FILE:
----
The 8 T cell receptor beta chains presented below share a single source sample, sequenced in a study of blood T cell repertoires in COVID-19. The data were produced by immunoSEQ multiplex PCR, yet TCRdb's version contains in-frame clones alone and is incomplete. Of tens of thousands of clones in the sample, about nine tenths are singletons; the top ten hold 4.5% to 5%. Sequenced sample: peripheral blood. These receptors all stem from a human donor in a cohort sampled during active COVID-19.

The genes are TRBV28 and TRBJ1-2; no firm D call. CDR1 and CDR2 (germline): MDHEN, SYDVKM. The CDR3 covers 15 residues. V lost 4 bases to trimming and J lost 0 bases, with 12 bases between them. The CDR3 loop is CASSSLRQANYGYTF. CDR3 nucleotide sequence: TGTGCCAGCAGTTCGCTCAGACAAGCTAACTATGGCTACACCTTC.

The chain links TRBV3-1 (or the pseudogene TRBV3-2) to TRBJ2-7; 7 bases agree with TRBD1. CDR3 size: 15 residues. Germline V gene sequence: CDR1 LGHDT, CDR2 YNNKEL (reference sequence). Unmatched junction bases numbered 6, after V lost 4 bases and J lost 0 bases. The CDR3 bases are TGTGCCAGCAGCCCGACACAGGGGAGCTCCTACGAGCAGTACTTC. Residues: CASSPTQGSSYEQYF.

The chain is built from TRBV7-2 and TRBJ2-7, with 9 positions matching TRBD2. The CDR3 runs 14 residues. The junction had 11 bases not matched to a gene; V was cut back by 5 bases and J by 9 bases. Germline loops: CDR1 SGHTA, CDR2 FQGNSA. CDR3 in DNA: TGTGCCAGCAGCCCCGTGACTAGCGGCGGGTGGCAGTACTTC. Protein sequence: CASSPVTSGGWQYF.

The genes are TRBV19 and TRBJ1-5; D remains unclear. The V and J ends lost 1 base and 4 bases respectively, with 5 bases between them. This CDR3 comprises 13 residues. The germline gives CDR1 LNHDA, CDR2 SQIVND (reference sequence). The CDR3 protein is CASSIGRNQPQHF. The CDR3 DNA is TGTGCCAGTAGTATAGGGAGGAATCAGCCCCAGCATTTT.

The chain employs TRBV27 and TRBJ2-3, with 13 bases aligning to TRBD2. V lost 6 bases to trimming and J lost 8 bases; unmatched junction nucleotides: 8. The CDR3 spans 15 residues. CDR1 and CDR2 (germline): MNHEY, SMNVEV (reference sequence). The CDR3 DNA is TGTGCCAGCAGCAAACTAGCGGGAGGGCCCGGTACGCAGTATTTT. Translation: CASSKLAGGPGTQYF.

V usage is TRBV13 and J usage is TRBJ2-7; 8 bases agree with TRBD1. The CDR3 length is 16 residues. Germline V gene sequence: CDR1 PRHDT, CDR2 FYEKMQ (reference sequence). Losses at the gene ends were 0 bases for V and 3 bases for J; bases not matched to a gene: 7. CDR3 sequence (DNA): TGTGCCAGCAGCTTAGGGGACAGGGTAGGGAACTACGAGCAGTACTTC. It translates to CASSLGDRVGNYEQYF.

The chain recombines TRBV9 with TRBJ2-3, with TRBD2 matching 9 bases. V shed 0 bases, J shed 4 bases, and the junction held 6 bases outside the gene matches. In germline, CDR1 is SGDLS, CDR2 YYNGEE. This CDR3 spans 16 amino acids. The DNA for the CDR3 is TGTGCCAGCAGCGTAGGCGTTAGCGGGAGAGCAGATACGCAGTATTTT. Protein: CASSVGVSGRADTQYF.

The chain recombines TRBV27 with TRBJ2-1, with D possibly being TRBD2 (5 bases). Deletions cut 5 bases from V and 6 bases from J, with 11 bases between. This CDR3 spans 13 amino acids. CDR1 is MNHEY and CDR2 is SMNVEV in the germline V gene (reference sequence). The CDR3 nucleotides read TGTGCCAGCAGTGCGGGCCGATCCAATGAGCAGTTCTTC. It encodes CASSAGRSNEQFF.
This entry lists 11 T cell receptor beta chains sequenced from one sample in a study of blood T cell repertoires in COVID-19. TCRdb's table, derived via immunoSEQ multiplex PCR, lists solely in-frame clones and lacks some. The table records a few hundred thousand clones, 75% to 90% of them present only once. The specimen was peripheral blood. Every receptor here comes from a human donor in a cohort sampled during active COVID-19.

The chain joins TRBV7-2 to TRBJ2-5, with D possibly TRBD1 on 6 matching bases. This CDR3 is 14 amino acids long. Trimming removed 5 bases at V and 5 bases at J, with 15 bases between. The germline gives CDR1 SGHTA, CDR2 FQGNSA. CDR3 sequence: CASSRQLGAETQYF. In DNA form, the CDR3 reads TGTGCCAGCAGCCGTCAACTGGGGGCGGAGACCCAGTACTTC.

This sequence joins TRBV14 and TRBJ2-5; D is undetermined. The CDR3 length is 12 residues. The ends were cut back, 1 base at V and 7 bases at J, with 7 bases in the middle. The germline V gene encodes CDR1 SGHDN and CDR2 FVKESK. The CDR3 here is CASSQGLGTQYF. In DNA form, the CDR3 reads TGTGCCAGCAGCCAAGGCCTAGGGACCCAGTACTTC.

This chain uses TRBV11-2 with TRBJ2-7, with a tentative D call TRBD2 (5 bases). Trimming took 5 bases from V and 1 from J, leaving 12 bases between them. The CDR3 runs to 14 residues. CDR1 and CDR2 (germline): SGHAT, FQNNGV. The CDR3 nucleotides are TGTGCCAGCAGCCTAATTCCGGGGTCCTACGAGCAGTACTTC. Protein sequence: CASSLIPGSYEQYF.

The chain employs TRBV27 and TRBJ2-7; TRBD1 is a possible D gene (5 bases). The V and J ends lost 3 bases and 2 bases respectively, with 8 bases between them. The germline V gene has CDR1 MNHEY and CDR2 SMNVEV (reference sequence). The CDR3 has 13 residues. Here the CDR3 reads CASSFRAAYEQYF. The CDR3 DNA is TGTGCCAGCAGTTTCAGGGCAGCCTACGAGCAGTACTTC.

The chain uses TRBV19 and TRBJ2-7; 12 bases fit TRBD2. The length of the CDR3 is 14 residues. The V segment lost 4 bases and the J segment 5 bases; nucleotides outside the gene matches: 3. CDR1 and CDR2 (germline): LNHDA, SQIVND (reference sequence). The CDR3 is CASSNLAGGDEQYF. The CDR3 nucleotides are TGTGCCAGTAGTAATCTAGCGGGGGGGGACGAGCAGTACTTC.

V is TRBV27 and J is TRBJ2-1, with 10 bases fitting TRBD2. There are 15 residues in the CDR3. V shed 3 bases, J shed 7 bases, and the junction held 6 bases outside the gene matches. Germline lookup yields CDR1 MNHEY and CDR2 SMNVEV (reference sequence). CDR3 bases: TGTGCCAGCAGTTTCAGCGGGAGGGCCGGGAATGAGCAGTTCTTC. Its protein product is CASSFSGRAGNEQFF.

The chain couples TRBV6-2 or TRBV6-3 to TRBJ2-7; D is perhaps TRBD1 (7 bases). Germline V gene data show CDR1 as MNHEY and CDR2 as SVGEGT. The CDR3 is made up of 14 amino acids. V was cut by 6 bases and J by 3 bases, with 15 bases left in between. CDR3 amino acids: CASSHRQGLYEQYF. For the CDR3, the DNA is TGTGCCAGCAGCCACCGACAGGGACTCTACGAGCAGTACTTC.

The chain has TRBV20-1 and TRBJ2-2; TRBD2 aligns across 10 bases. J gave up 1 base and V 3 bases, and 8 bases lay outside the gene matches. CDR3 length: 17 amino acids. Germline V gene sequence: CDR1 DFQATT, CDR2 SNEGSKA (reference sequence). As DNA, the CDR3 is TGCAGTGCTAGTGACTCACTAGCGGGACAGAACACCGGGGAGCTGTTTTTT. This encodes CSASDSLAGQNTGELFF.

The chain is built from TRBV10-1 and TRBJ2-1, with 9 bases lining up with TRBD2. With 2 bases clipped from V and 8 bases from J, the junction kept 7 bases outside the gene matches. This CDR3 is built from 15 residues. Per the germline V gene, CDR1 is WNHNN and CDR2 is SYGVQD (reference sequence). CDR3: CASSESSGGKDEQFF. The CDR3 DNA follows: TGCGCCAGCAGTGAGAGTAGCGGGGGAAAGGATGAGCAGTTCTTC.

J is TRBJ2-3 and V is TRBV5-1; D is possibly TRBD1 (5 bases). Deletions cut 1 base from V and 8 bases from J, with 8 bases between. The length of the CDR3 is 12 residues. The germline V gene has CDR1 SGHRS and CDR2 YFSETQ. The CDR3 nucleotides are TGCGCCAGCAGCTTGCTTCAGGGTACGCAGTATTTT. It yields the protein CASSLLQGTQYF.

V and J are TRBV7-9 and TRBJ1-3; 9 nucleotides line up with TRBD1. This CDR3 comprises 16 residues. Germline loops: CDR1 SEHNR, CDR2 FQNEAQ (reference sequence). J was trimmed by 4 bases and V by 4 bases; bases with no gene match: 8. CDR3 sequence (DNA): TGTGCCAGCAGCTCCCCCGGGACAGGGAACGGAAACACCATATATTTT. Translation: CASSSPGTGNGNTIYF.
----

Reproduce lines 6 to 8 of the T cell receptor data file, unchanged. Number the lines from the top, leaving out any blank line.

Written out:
The chain employs TRBV27 and TRBJ2-3, with 13 bases aligning to TRBD2. V lost 6 bases to trimming and J lost 8 bases; unmatched junction nucleotides: 8. The CDR3 spans 15 residues. CDR1 and CDR2 (germline): MNHEY, SMNVEV (reference sequence). The CDR3 DNA is TGTGCCAGCAGCAAACTAGCGGGAGGGCCCGGTACGCAGTATTTT. Translation: CASSKLAGGPGTQYF.

V usage is TRBV13 and J usage is TRBJ2-7; 8 bases agree with TRBD1. The CDR3 length is 16 residues. Germline V gene sequence: CDR1 PRHDT, CDR2 FYEKMQ (reference sequence). Losses at the gene ends were 0 bases for V and 3 bases for J; bases not matched to a gene: 7. CDR3 sequence (DNA): TGTGCCAGCAGCTTAGGGGACAGGGTAGGGAACTACGAGCAGTACTTC. It translates to CASSLGDRVGNYEQYF.

The chain recombines TRBV9 with TRBJ2-3, with TRBD2 matching 9 bases. V shed 0 bases, J shed 4 bases, and the junction held 6 bases outside the gene matches. In germline, CDR1 is SGDLS, CDR2 YYNGEE. This CDR3 spans 16 amino acids. The DNA for the CDR3 is TGTGCCAGCAGCGTAGGCGTTAGCGGGAGAGCAGATACGCAGTATTTT. Protein: CASSVGVSGRADTQYF.